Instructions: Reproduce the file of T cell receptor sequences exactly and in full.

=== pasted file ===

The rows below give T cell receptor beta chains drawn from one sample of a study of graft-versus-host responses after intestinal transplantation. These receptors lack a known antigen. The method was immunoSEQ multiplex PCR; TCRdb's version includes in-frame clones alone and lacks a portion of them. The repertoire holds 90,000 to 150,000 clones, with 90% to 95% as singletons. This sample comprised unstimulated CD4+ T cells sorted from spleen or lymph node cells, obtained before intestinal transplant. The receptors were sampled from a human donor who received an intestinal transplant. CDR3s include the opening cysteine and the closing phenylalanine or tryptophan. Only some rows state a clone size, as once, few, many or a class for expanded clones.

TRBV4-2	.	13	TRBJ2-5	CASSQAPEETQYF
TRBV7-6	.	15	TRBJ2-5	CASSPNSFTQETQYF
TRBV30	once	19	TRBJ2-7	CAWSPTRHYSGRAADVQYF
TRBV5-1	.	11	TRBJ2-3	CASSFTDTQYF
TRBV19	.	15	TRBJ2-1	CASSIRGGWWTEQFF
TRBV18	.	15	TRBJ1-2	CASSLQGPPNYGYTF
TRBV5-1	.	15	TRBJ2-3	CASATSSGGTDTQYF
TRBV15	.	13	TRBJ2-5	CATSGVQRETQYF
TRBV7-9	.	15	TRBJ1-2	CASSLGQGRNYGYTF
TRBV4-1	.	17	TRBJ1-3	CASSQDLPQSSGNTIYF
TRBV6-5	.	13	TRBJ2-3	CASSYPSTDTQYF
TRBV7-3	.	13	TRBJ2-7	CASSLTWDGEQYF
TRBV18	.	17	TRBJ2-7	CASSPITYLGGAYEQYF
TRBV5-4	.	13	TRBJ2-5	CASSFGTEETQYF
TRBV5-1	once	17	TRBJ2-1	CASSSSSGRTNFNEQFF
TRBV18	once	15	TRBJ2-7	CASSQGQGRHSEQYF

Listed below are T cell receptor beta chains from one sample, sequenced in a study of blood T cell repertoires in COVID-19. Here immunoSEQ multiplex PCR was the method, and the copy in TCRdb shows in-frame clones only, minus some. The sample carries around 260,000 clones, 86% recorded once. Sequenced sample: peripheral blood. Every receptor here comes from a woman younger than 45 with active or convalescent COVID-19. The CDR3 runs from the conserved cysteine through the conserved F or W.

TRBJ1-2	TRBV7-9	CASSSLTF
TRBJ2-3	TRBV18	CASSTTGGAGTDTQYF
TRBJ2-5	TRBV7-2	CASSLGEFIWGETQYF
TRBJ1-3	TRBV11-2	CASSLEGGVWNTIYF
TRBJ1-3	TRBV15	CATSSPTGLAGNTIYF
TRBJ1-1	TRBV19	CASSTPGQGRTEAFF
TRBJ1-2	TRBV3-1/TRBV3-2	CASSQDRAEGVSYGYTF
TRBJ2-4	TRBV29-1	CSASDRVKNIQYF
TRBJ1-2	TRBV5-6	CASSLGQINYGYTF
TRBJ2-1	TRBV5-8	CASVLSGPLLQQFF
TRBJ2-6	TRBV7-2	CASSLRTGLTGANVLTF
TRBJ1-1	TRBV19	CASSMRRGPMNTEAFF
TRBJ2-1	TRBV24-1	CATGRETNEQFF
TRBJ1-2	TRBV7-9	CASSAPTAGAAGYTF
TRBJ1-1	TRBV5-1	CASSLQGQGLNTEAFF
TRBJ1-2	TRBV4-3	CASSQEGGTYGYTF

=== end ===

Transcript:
The rows below give T cell receptor beta chains drawn from one sample of a study of graft-versus-host responses after intestinal transplantation. These receptors lack a known antigen. The method was immunoSEQ multiplex PCR; TCRdb's version includes in-frame clones alone and lacks a portion of them. The repertoire holds 90,000 to 150,000 clones, with 90% to 95% as singletons. This sample comprised unstimulated CD4+ T cells sorted from spleen or lymph node cells, obtained before intestinal transplant. The receptors were sampled from a human donor who received an intestinal transplant. CDR3s include the opening cysteine and the closing phenylalanine or tryptophan. Only some rows state a clone size, as once, few, many or a class for expanded clones.

TRBV4-2	.	13	TRBJ2-5	CASSQAPEETQYF
TRBV7-6	.	15	TRBJ2-5	CASSPNSFTQETQYF
TRBV30	once	19	TRBJ2-7	CAWSPTRHYSGRAADVQYF
TRBV5-1	.	11	TRBJ2-3	CASSFTDTQYF
TRBV19	.	15	TRBJ2-1	CASSIRGGWWTEQFF
TRBV18	.	15	TRBJ1-2	CASSLQGPPNYGYTF
TRBV5-1	.	15	TRBJ2-3	CASATSSGGTDTQYF
TRBV15	.	13	TRBJ2-5	CATSGVQRETQYF
TRBV7-9	.	15	TRBJ1-2	CASSLGQGRNYGYTF
TRBV4-1	.	17	TRBJ1-3	CASSQDLPQSSGNTIYF
TRBV6-5	.	13	TRBJ2-3	CASSYPSTDTQYF
TRBV7-3	.	13	TRBJ2-7	CASSLTWDGEQYF
TRBV18	.	17	TRBJ2-7	CASSPITYLGGAYEQYF
TRBV5-4	.	13	TRBJ2-5	CASSFGTEETQYF
TRBV5-1	once	17	TRBJ2-1	CASSSSSGRTNFNEQFF
TRBV18	once	15	TRBJ2-7	CASSQGQGRHSEQYF

Listed below are T cell receptor beta chains from one sample, sequenced in a study of blood T cell repertoires in COVID-19. Here immunoSEQ multiplex PCR was the method, and the copy in TCRdb shows in-frame clones only, minus some. The sample carries around 260,000 clones, 86% recorded once. Sequenced sample: peripheral blood. Every receptor here comes from a woman younger than 45 with active or convalescent COVID-19. The CDR3 runs from the conserved cysteine through the conserved F or W.

TRBJ1-2	TRBV7-9	CASSSLTF
TRBJ2-3	TRBV18	CASSTTGGAGTDTQYF
TRBJ2-5	TRBV7-2	CASSLGEFIWGETQYF
TRBJ1-3	TRBV11-2	CASSLEGGVWNTIYF
TRBJ1-3	TRBV15	CATSSPTGLAGNTIYF
TRBJ1-1	TRBV19	CASSTPGQGRTEAFF
TRBJ1-2	TRBV3-1/TRBV3-2	CASSQDRAEGVSYGYTF
TRBJ2-4	TRBV29-1	CSASDRVKNIQYF
TRBJ1-2	TRBV5-6	CASSLGQINYGYTF
TRBJ2-1	TRBV5-8	CASVLSGPLLQQFF
TRBJ2-6	TRBV7-2	CASSLRTGLTGANVLTF
TRBJ1-1	TRBV19	CASSMRRGPMNTEAFF
TRBJ2-1	TRBV24-1	CATGRETNEQFF
TRBJ1-2	TRBV7-9	CASSAPTAGAAGYTF
TRBJ1-1	TRBV5-1	CASSLQGQGLNTEAFF
TRBJ1-2	TRBV4-3	CASSQEGGTYGYTF